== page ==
The Cost of Emotional Indulgence
You’re having a heated discussion with your husband. He says something that makes you really mad. Your discussion quickly escalates into a fight. You’re angry and indulging in this emotion feels justified. It feels good.
You don’t make an effort to connect.
Being in anger is an indulgence you haven’t yet learned how to manage.
You give him the cold shoulder, eat dinner alone and don’t say goodnight when you go to bed.
You’re anger is in control. Not you.
You don’t sleep well that night because your head is spinning. You wake up in the morning tired and feel hungover.
You feel the anger has passed, but an emptiness is left in it’s wake. It’s sticky, dark and you can’t quite put your finger on what it is.
It takes most of the day to feel normal again.
This is the other side of your anger.
This is Emotional Residue.
What’s Emotional Residue?
Emotional Residue is what’s left over after overstimulating your nervous system.
In the immediate aftermath of an intense emotional experience, which is always brought on by your thinking, your body is working to process the over supply of chemicals created by overstimulation.
How does it feel?
It feels like a hang over.
You’re tired, low energy, you may have a headache.
Its difficult to feel inspired, motivated and focused.
It’s another side to the emotion only felt though Indulgence and overstimulation.
Why is this a Problem?
Reacting to your emotions takes more time and energy than allowing emotions.
Emotions are meant to be felt and run through your body, like a vibration.
When we react to our emotions and indulge in them, we’re telling our brains there is something out of the ordinary happening. Our brains respond by continuing to pump out the neurotransmitters (the chemicals) associated with the emotion.
Your brain releases the chemicals so your body will have the energy it needs in the moment to survive.
This keeps us safe in the very rare circumstances where we need to react - to our surroundings.
A falling tree
A speeding car
A baby on the stairs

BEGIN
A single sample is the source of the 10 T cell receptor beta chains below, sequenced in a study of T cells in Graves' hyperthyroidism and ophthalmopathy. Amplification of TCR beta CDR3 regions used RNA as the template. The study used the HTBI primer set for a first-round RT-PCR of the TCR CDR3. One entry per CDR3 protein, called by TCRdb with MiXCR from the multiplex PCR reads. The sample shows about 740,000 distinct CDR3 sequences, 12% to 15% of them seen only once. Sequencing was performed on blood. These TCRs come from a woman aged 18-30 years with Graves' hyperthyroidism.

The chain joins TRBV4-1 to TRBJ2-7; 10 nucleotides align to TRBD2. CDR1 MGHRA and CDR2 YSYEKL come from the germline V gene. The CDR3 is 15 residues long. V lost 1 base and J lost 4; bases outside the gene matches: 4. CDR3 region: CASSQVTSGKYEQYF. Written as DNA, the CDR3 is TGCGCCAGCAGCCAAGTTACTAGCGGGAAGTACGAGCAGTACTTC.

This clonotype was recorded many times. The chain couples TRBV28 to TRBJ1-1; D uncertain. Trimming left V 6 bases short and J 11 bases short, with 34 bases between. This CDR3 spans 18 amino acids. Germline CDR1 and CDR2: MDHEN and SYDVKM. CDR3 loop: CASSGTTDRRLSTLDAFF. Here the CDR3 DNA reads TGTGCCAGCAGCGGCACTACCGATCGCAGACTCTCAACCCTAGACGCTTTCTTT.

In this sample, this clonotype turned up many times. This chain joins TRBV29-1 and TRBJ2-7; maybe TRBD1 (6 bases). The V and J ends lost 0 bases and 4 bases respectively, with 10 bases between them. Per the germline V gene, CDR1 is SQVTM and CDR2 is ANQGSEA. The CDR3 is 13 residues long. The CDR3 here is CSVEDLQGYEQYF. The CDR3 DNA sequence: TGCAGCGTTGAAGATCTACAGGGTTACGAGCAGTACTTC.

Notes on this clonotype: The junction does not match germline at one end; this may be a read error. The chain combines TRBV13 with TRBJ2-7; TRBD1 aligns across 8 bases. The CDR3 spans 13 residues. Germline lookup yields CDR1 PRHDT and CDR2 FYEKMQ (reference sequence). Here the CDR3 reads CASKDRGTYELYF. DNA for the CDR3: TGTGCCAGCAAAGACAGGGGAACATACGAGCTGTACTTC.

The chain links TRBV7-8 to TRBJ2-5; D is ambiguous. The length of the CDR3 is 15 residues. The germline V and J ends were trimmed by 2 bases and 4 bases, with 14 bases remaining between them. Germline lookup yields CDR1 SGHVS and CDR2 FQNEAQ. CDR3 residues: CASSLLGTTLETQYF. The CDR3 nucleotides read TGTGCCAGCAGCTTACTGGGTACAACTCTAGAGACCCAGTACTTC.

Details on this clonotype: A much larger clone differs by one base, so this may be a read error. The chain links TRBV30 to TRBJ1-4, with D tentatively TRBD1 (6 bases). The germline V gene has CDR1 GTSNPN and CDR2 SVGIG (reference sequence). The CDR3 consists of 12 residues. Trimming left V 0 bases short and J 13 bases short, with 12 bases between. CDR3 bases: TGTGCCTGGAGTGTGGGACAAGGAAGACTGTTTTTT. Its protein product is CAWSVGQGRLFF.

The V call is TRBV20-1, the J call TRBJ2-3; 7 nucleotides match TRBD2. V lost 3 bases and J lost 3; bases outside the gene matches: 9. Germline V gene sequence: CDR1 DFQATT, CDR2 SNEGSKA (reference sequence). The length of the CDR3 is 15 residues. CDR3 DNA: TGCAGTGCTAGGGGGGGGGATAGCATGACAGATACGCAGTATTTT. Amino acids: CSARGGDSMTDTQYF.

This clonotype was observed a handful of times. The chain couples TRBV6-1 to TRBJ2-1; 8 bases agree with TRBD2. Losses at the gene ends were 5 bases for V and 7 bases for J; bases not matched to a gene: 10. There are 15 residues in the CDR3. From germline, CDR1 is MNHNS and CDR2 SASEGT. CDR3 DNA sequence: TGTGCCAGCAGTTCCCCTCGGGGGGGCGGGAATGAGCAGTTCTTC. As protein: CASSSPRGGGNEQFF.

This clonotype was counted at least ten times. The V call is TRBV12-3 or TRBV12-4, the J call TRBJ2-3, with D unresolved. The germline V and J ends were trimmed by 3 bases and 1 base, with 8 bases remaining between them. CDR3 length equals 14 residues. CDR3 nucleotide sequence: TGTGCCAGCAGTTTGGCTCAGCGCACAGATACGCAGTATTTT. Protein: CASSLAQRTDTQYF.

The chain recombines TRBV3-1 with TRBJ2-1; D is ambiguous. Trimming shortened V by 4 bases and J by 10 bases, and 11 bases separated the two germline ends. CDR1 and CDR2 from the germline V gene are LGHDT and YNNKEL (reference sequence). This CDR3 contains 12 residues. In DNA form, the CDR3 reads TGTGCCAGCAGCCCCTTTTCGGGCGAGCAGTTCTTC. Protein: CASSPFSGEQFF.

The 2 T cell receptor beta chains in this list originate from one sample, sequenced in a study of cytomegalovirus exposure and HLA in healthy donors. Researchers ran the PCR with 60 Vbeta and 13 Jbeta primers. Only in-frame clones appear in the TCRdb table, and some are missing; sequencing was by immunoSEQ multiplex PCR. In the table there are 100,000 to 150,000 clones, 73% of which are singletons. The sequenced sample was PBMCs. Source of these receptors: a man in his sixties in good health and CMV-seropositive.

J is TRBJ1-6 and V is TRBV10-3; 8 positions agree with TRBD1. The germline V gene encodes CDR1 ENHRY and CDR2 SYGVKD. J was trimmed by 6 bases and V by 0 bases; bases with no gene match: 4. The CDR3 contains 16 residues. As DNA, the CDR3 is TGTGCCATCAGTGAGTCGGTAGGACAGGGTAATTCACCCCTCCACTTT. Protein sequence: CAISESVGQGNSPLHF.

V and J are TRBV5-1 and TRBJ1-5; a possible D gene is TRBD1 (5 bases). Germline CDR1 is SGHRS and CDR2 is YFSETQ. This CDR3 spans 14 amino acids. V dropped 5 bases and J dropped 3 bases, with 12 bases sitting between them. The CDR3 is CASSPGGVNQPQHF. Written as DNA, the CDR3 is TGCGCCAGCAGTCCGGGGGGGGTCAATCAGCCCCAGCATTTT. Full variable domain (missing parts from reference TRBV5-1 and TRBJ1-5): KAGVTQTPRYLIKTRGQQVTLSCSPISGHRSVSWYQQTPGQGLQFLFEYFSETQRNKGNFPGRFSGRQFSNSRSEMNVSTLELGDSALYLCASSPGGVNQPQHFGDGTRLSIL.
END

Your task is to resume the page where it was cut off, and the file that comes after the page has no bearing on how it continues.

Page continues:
Not when we’re just sitting on the couch ruminating.
When we don’t actually need the chemical response to survive we’re essentially polluting our bodies.
How does it happen?
We overstimulate our nervous system through Emotional Indulgence.
Emotional indulgence happens when you react to your emotions.
Reacting is defined as: to act or perform again.
In reacting, you’re creating a neural pathway in your brain that reinforces the action of Emotional Indulgence.
When you decide to have Emotional Indulgence you’re forfeiting the responsibility that your emotions are created by your thinking. You attempt to find something outside of yourself that’s responsible for the emotion.
We unnecessarily spent time and energy spinning a tale about what happened and what we’re making it mean.
It’s an argument with reality - and it causes so much unnecessary suffering.
What can you do?
Emotional Indulgence is a self perpetuating cycle you have to bring conscious awareness to in order to stop.
When you stop indulging, you will no longer feel Emotional Residue. You’ll be able to move through difficult emotions more easily in less time and go on with your amazing life.
1. Practice Allowing Emotion
When you’re not in a triggering situation practice feeling a difficult emotion on purpose.
Remember, emotions are created by your thinking.
So choose a thought that creates the emotion for you.
Notice where the emotion lives in your body. Keep thinking the thought and watch the emotion build, move and change.
When you feel that you’ve embodied the emotion, let the thought go and experience the emotion moving through you until it’s gone.
Notice you didn’t do anything; there was no reaction, just feeling.
This is allowing your emotions.
The more you practice feeling you emotions on purpose, the better you’ll get at allowing them in the moment and not reacting to them.
2. Notice when you’re reacting and name it
You’re human and humans will react to emotions at times. By bringing awareness to the situation when you are reacting, you’ll be able to stop reacting.
Reacting is not allowing.
It’s what you’re doing that will indicate if you’re reacting.
Are you yelling, stomping your feet, grabbing a beer, jumping online, eating?
These actions are also reactions to an emotion.
Notice yourself and name what you’re doing.
“I’m reacting right now”
Then ask yourself: To what emotion?
Inquiry will stop you.
Then you’ll need to allow the emotion so you can name it and answer your own question.
3. Find the thought creating it
This is so important because it brings you back to responsibility.
This is where you get off the never ending ferris wheel and onto the ground where you can regain control - of your mind.
Nothing or No one creates your feelings. Your thoughts about them do.
Emotional Indulgence requires you to tell a story about what’s happening to you. When you remember that it’s how you’re thinking about the circumstances and not the circumstances themselves - you can stop the lies.
Ask yourself: What am I thinking?
And Notice it’s the thought causing the emotions you’re reacting to.
Now you’re out of Emotional Indulgence.
And you’ll save yourself the added discomfort of Emotional Residue.
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